What’s Going on With the Estate Tax?

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Good question. Congress has elected to keep us in suspense.

0% estate taxes in 2010 … for now, anyway. On January 1, the federal estate tax went away – at least for the time being and perhaps for all of 2010 as envisioned back in 2001. President Obama and Congressional leaders wanted the estate tax to stick around in 2010 at 2009 levels (estate taxes up to 45% with a $3.5 million exemption), but lawmakers were preoccupied with other matters.

Will Washington really give families million-dollar tax breaks? If no estate tax is imposed in 2010, it could mean a savings of millions for wealthy families. There is talk of bringing the tax back retroactively – after all, the federal government could really use the money. Yet the further we get from January 1, the more difficult reinstating the estate tax for 2010 may become.

As American Institute of Certified Public Accountants vice-president for taxation Tom Ochsenschlager told MarketWatch, “They’re still talking (in Congress) about making something retroactive, but at some point they can’t do that … is it even constitutional? There’s a real question about that.”

The unconstitutional argument goes like this: if Congress moves to retroactively apply the estate tax for 2010, an estate could take the matter to court and point out that Congress had all year to reinstate it but failed to do so.

That argument aside, some estate planners think Congress will get around to a retroactive measure – one that would put the 2009 estate tax levels back into place for 2010.

What taxes are in place now? Some taxes still apply to estates in 2010 even if the estate tax doesn’t. People who give away more than $1 million during their life still face federal gift taxes – though in 2010, they max out at 35% instead of 45%.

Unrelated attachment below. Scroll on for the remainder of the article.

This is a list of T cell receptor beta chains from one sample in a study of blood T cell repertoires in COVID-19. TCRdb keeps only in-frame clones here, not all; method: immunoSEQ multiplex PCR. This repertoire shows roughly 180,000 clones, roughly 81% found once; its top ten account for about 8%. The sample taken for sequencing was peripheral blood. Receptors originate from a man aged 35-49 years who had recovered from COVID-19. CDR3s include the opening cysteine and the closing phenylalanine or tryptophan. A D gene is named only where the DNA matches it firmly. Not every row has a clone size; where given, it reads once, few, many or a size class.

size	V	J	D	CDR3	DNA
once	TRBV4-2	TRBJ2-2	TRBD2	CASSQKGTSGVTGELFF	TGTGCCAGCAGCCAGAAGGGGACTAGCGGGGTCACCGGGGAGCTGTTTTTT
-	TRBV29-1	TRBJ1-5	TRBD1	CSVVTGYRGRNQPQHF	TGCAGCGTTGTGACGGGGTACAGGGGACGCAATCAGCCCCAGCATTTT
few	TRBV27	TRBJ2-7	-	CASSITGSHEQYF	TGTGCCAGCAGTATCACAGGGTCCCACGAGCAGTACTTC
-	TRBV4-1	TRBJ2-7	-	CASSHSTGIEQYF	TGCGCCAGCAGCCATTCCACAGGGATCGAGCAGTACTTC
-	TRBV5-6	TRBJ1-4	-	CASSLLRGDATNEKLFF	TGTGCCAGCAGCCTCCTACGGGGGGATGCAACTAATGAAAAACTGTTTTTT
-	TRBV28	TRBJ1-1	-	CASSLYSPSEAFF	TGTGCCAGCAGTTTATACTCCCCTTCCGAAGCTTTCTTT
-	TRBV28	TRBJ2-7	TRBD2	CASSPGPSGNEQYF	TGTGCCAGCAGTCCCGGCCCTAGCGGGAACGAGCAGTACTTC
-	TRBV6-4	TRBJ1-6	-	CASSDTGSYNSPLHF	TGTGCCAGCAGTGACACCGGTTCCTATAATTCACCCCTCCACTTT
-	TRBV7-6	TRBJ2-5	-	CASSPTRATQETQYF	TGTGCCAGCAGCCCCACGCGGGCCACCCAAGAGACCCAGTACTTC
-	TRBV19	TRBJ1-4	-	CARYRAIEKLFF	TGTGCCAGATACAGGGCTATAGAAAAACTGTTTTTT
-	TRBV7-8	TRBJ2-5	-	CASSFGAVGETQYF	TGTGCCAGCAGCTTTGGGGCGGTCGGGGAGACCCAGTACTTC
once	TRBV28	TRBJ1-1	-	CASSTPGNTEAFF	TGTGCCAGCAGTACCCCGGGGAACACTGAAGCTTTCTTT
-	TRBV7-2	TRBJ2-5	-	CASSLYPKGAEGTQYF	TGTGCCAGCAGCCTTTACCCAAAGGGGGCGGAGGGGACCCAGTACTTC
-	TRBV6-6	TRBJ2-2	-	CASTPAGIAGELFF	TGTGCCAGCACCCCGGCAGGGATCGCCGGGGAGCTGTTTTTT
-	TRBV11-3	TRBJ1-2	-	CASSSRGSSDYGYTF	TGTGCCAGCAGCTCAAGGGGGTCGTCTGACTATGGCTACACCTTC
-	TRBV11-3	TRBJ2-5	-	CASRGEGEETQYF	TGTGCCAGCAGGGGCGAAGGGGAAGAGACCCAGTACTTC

Also, all assets with capital gains are to be taxed at 15% above a $1.3 million federal exemption when sold by heirs in 2010. The big news here is that heirs don’t get to use a step-up this year. When they compute the value of an inherited asset, they have to use the basis (the original price paid for the asset) instead of how much that asset was worth when the original owner died. (In addition to the $1.3 million exemption per estate just mentioned, there is another $3 million exemption available for assets inherited from a spouse.)

What precautions may be wise this year? As a potential heir, you’ll want to document the cost basis of any assets you might receive in 2010. Good recordkeeping is in order.

Additionally, you may want to search a trust or a will for so-called formula clauses anchored by words such as “that portion”, “that amount” or “that fraction”, especially if the will or trust was created some years ago with the presumption of a constantly increasing federal estate tax exemption.

These formula clauses are fundamental to bypass trusts created to defend estate tax exemptions for a couple. However, these clauses assume that there is an estate tax. With no estate tax in place, there is the possibility (depending on how the formula clause is worded) that a deceased spouse’s assets would not be inherited by the surviving spouse, but instead go directly into the family trust – not the most useful result for the surviving spouse.

What will 2011 bring? Well – if there are no changes – the estate tax and the generation-skipping tax would come back in 2011. Only the first $1 million of an estate would be exempt from estate taxes. Assets above the exemption would be hit with a 55% federal penalty.3 However, the Obama administration had talked of keeping the 2009 estate tax levels in place for 2010 and beyond, which would be better than returning to the pre-EGGTRA levels in 2011.